The government imposes laws on how companies do business in order to protect the marketplace as well as consumers. When a company in Michigan or any other state fails to abide by these laws it could result in serious legal consequences, including lawsuits being filed against the company. Proper business planning to ensure compliance can help to avoid this type of situation. However, JP Morgan Chase ended up in this type of situation as a result of alleged wrongdoing during the recent subprime mortgage crisis.
The bank recently struck a reported deal with the U.S. Justice Department to end its civil case filed against the banking firm. Media reports have indicated that the bank will pay $13 billion to stop investigations by authorities into the bank's mortgage-backed securities which the bank sold before the mortgage crisis. This was the largest civil penalty to have ever been levied onto an American company and subsequently erased over half of the banking firm's profits from 2012.
The company decided to push for a settlement with the Justice Department after it was revealed to executives that the company had incurred almost $9.2 billion in litigation expenses. The settlement, along with ending the investigation into the banking firm's mortgage bonds, will also include settling litigation filed by the Federal Housing Authority, the National Credit Union Administration as well as several other lawsuits against the bank. However, the recent settlement only addresses the civil litigation case against the bank and still leaves the company vulnerable to criminal prosecution.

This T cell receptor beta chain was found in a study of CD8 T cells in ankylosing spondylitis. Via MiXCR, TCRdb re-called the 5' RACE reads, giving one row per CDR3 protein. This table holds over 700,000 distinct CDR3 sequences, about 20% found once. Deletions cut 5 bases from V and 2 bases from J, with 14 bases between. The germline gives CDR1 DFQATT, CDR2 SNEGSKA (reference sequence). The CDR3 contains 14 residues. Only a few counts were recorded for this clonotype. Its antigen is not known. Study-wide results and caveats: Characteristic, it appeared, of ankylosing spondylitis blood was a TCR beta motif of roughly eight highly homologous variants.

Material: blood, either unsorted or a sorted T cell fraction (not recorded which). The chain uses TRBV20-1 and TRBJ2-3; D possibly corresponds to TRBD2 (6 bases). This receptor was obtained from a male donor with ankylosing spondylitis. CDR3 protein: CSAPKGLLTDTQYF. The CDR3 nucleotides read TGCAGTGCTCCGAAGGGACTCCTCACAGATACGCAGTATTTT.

Although most companies in Michigan and other states will not find themselves in this big of trouble with the Justice Department, they may still face some legal problems without proper business planning that ensures compliance with the law. Knowledge of applicable rules and regulations will be essential in forming a compliance plan. Proper planning can save a business significant amounts of money by avoiding legal costs.
Source: Economy Watch, JPMorgan May Pay Record $13 Billion Fine For Role In Subprime Mortgage Crisis , Jorge Calvillo, Oct. 19, 2013